These are just some of the areas to consider for a roasting business when establishing its single origin coffee offer:
• Look for the incremental sales opportunity. Find out where you can position the offer to take advantage of incremental sales. You should not be just replacing current sales with a new offer, as it may not be as profitable when you take into account the total fixed and variable costs of production and distribution. If you are cannibalizing your own sales, then you need to re-position the offer, as roasting and selling single origin coffee may not be as cost effective (i.e. smaller batch roasting).
• Education of the retailer and consumer is vital. You must educate your customer base. If you are selling to a café, then think about how they can best serve and educate their consumer. What brewing options do they have? Will they need extra grinders? How can it be displayed in store to create consumer interest? Do they understand the origin, and have they done sufficient cupping of it to be able to sell it to the consumer? When you go into a restaurant, you always feel more comfortable buying the more expensive wine if you feel confident of the waiter’s appraisal.
• Roast the coffee to suit the extraction type. There is no point offering high quality expensive single origins and roasting them dark. They will lose the origin character that they are prized for. Roasting a Cup of Excellence coffee dark for an Italian Style Espresso or to the degree that most would for a milk based espresso, would not take advantage of the origin character. This would be similar to cooking a high grade Wagyu steak to well done. Sure, some consumers prefer this; however, you can use other single origin coffees without the expensive price tag that would suit better.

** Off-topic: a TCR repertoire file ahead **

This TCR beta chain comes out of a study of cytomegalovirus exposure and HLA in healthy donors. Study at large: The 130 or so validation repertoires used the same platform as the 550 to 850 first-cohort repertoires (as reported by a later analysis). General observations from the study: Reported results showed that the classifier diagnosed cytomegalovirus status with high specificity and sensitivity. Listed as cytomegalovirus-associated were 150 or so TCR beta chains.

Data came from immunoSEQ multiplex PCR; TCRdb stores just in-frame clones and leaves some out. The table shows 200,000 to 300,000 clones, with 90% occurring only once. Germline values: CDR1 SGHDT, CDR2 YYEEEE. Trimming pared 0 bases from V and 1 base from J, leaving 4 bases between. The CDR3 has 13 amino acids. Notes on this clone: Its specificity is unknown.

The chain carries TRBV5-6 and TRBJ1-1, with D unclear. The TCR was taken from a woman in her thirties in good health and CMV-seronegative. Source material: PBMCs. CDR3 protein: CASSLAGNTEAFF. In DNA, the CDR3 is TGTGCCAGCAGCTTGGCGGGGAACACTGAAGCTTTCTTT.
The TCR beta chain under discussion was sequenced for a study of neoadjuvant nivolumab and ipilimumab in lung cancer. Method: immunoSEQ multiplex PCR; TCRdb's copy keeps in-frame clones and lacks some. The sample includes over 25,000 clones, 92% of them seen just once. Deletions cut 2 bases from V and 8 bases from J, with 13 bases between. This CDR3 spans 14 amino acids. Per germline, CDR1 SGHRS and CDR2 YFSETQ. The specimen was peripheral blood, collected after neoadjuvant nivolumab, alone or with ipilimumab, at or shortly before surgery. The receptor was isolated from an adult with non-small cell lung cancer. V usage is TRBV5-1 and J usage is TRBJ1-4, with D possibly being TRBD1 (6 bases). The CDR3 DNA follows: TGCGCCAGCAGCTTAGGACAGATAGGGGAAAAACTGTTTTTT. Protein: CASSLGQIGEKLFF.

You want to maximize the flavor character of the coffee, so ideally you would encourage the use of straight espresso and the other brewing methods mentioned earlier. It is important to consider whether or not you want to make the roast degree too niche. Notably, for instance, syphon is roasted to a very light degree, which would be too acidic for espresso. Espresso is the easiest to implement at a café and would offer more potential for incremental sales. Establishments with brew bars that offer a larger variety of extraction methods generally will roast onsite for flexibility of roast profiles.
• Choose in season coffees, and always ask for samples from your supplier. The sampling and cupping of single origins is extremely important.
Just because a coffee has a high price tag, does not mean its cup character will appeal to your consumer. Don’t just rely on the broker’s cupping notes; in most instances, they are aimed at selling the coffee and usually read like the fresh section of your local supermarket. Initially, the more important areas to take note from the broker’s info are: processing type, varietal, grading, screen size and any independent scoring of that lot. Use the rest as a guide, and do your own cupping before committing to large quantities.
Look for coffee with an agreeable level of acidity that is well balanced overall. High levels of acidity may be prized by some in the industry; however, the potential for sales will be small. Most consumers will prefer the sweeter fruit notes, rather than the strong citric notes that some coffee possess. The skill of the roaster also comes into play when balancing the level of acidity in the coffee.
• The positioning and pricing of the single origin offer is important. There will be a difference between retail and wholesale offers. The price should be reflective of the quality of the product; however, people will only pay the extra money for it if they see value in it. For ideas on how to go about this, one only needs to look at the wine industry and how they are able to command higher pricing for better quality vintage wines.
• You may need to restructure your roastery to be able to accommodate the smaller batch roasting. A lot of roasting plants will have a dedicated smaller batch roaster that will handle the single origin production.
These are just a few of the important areas to consider when developing and implementing your single origin offer. A close examination of a successful competitor in this area can also provide shortcuts to a better strategy; however, being able to establish a point of difference is what can bestow a competitive advantage. The coffee market is always evolving, so coffee roasters need to plan for where the future demand will be. One thing is for sure: the importance of single origin specialty coffee will continue to grow.